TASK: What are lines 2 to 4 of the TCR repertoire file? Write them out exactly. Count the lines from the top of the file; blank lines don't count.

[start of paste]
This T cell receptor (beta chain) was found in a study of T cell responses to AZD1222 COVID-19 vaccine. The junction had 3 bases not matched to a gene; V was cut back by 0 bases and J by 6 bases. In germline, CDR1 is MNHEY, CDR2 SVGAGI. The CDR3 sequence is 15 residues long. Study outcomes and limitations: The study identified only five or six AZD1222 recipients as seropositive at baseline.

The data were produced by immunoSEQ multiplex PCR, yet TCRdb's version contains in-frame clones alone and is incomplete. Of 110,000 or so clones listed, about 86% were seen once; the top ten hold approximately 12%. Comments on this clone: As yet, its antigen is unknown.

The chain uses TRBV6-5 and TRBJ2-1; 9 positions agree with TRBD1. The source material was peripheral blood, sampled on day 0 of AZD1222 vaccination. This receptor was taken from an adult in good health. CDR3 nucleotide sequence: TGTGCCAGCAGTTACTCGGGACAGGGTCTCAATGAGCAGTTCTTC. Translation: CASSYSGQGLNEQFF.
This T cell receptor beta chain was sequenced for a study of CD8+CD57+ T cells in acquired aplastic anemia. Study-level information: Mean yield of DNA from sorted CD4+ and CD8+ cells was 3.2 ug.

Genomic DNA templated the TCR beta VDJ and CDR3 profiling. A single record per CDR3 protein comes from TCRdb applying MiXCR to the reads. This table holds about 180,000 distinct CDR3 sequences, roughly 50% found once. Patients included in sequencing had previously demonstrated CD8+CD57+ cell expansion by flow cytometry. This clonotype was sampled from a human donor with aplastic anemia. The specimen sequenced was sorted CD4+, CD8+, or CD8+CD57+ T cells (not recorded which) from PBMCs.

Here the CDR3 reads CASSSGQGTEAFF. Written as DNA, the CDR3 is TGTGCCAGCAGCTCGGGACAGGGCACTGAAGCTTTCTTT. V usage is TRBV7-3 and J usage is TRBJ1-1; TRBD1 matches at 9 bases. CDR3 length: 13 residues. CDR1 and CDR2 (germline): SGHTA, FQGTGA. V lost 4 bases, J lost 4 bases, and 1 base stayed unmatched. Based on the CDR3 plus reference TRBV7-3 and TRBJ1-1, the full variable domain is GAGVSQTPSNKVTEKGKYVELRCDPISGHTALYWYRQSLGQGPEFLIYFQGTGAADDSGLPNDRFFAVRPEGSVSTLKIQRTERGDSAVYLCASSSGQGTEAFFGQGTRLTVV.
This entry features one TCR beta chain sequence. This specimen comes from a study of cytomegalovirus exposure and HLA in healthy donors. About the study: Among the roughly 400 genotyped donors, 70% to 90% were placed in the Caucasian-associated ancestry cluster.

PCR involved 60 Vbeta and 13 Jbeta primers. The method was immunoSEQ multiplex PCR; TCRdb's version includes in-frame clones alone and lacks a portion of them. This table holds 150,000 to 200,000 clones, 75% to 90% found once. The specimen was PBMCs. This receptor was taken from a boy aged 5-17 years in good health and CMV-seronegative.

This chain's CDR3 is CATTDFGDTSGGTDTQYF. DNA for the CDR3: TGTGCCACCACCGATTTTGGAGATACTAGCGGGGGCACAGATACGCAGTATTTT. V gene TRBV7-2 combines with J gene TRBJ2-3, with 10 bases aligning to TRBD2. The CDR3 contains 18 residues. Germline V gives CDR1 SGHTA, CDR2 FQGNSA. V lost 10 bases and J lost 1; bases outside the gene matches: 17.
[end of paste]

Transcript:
The data were produced by immunoSEQ multiplex PCR, yet TCRdb's version contains in-frame clones alone and is incomplete. Of 110,000 or so clones listed, about 86% were seen once; the top ten hold approximately 12%. Comments on this clone: As yet, its antigen is unknown.

The chain uses TRBV6-5 and TRBJ2-1; 9 positions agree with TRBD1. The source material was peripheral blood, sampled on day 0 of AZD1222 vaccination. This receptor was taken from an adult in good health. CDR3 nucleotide sequence: TGTGCCAGCAGTTACTCGGGACAGGGTCTCAATGAGCAGTTCTTC. Translation: CASSYSGQGLNEQFF.
This T cell receptor beta chain was sequenced for a study of CD8+CD57+ T cells in acquired aplastic anemia. Study-level information: Mean yield of DNA from sorted CD4+ and CD8+ cells was 3.2 ug.